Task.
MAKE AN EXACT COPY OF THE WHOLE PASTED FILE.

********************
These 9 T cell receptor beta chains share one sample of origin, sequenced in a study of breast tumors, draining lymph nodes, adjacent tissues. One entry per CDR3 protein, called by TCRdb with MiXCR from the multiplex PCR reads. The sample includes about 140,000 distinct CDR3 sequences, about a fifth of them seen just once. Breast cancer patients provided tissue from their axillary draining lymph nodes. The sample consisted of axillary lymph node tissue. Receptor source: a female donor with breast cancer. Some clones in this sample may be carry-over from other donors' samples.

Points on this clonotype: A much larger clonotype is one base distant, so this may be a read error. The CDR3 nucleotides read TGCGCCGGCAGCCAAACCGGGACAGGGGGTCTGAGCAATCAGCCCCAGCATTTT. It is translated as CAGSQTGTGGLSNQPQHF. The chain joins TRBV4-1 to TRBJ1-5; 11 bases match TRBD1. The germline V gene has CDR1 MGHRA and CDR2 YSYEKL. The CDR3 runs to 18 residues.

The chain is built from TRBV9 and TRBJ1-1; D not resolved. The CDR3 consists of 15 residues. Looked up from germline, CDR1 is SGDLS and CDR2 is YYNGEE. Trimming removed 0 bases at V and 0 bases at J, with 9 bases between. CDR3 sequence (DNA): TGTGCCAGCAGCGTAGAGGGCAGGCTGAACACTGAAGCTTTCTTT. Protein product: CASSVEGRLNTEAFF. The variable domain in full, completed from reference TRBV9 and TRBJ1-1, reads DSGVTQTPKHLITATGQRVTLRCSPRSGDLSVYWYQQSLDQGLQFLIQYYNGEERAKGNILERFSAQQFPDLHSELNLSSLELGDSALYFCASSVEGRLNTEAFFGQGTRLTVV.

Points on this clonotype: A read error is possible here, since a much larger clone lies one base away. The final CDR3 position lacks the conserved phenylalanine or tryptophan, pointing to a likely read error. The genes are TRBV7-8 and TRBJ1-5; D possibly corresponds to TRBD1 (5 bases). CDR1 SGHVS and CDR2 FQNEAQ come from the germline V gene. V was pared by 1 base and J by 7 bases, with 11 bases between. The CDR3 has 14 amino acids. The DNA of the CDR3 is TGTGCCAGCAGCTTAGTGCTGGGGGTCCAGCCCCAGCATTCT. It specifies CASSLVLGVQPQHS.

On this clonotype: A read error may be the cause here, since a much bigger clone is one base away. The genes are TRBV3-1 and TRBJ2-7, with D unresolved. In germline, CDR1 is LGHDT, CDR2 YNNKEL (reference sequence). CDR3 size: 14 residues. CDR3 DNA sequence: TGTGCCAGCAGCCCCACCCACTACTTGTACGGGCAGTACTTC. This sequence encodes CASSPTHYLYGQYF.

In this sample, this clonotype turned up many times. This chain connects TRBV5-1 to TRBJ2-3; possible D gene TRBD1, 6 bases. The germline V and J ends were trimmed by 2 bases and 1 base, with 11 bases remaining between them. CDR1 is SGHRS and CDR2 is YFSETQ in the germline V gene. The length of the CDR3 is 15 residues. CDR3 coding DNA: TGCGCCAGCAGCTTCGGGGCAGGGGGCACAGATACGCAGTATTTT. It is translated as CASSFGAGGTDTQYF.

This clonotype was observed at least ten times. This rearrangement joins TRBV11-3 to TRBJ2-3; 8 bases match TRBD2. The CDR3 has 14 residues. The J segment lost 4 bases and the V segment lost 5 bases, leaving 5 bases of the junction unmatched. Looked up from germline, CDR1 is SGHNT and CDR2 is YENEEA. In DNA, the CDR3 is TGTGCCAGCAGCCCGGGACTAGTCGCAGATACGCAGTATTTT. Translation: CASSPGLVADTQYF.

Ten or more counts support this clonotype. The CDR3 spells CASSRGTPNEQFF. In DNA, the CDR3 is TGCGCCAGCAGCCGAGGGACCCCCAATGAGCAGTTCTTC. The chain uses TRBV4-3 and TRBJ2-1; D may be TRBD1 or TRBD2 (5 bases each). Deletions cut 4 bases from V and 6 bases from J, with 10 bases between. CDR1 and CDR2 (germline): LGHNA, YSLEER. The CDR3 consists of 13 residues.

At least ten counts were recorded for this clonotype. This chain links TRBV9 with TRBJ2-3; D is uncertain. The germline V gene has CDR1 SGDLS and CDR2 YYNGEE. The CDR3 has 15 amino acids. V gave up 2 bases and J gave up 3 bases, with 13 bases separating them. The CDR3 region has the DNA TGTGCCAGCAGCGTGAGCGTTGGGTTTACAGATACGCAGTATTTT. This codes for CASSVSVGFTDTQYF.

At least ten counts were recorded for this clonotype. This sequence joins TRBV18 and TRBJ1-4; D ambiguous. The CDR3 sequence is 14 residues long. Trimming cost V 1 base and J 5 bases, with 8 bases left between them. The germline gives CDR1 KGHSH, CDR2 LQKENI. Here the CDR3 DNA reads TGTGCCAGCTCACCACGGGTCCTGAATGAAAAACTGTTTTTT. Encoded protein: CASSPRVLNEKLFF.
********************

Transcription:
These 9 T cell receptor beta chains share one sample of origin, sequenced in a study of breast tumors, draining lymph nodes, adjacent tissues. One entry per CDR3 protein, called by TCRdb with MiXCR from the multiplex PCR reads. The sample includes about 140,000 distinct CDR3 sequences, about a fifth of them seen just once. Breast cancer patients provided tissue from their axillary draining lymph nodes. The sample consisted of axillary lymph node tissue. Receptor source: a female donor with breast cancer. Some clones in this sample may be carry-over from other donors' samples.

Points on this clonotype: A much larger clonotype is one base distant, so this may be a read error. The CDR3 nucleotides read TGCGCCGGCAGCCAAACCGGGACAGGGGGTCTGAGCAATCAGCCCCAGCATTTT. It is translated as CAGSQTGTGGLSNQPQHF. The chain joins TRBV4-1 to TRBJ1-5; 11 bases match TRBD1. The germline V gene has CDR1 MGHRA and CDR2 YSYEKL. The CDR3 runs to 18 residues.

The chain is built from TRBV9 and TRBJ1-1; D not resolved. The CDR3 consists of 15 residues. Looked up from germline, CDR1 is SGDLS and CDR2 is YYNGEE. Trimming removed 0 bases at V and 0 bases at J, with 9 bases between. CDR3 sequence (DNA): TGTGCCAGCAGCGTAGAGGGCAGGCTGAACACTGAAGCTTTCTTT. Protein product: CASSVEGRLNTEAFF. The variable domain in full, completed from reference TRBV9 and TRBJ1-1, reads DSGVTQTPKHLITATGQRVTLRCSPRSGDLSVYWYQQSLDQGLQFLIQYYNGEERAKGNILERFSAQQFPDLHSELNLSSLELGDSALYFCASSVEGRLNTEAFFGQGTRLTVV.

Points on this clonotype: A read error is possible here, since a much larger clone lies one base away. The final CDR3 position lacks the conserved phenylalanine or tryptophan, pointing to a likely read error. The genes are TRBV7-8 and TRBJ1-5; D possibly corresponds to TRBD1 (5 bases). CDR1 SGHVS and CDR2 FQNEAQ come from the germline V gene. V was pared by 1 base and J by 7 bases, with 11 bases between. The CDR3 has 14 amino acids. The DNA of the CDR3 is TGTGCCAGCAGCTTAGTGCTGGGGGTCCAGCCCCAGCATTCT. It specifies CASSLVLGVQPQHS.

On this clonotype: A read error may be the cause here, since a much bigger clone is one base away. The genes are TRBV3-1 and TRBJ2-7, with D unresolved. In germline, CDR1 is LGHDT, CDR2 YNNKEL (reference sequence). CDR3 size: 14 residues. CDR3 DNA sequence: TGTGCCAGCAGCCCCACCCACTACTTGTACGGGCAGTACTTC. This sequence encodes CASSPTHYLYGQYF.

In this sample, this clonotype turned up many times. This chain connects TRBV5-1 to TRBJ2-3; possible D gene TRBD1, 6 bases. The germline V and J ends were trimmed by 2 bases and 1 base, with 11 bases remaining between them. CDR1 is SGHRS and CDR2 is YFSETQ in the germline V gene. The length of the CDR3 is 15 residues. CDR3 coding DNA: TGCGCCAGCAGCTTCGGGGCAGGGGGCACAGATACGCAGTATTTT. It is translated as CASSFGAGGTDTQYF.

This clonotype was observed at least ten times. This rearrangement joins TRBV11-3 to TRBJ2-3; 8 bases match TRBD2. The CDR3 has 14 residues. The J segment lost 4 bases and the V segment lost 5 bases, leaving 5 bases of the junction unmatched. Looked up from germline, CDR1 is SGHNT and CDR2 is YENEEA. In DNA, the CDR3 is TGTGCCAGCAGCCCGGGACTAGTCGCAGATACGCAGTATTTT. Translation: CASSPGLVADTQYF.

Ten or more counts support this clonotype. The CDR3 spells CASSRGTPNEQFF. In DNA, the CDR3 is TGCGCCAGCAGCCGAGGGACCCCCAATGAGCAGTTCTTC. The chain uses TRBV4-3 and TRBJ2-1; D may be TRBD1 or TRBD2 (5 bases each). Deletions cut 4 bases from V and 6 bases from J, with 10 bases between. CDR1 and CDR2 (germline): LGHNA, YSLEER. The CDR3 consists of 13 residues.

At least ten counts were recorded for this clonotype. This chain links TRBV9 with TRBJ2-3; D is uncertain. The germline V gene has CDR1 SGDLS and CDR2 YYNGEE. The CDR3 has 15 amino acids. V gave up 2 bases and J gave up 3 bases, with 13 bases separating them. The CDR3 region has the DNA TGTGCCAGCAGCGTGAGCGTTGGGTTTACAGATACGCAGTATTTT. This codes for CASSVSVGFTDTQYF.

At least ten counts were recorded for this clonotype. This sequence joins TRBV18 and TRBJ1-4; D ambiguous. The CDR3 sequence is 14 residues long. Trimming cost V 1 base and J 5 bases, with 8 bases left between them. The germline gives CDR1 KGHSH, CDR2 LQKENI. Here the CDR3 DNA reads TGTGCCAGCTCACCACGGGTCCTGAATGAAAAACTGTTTTTT. Encoded protein: CASSPRVLNEKLFF.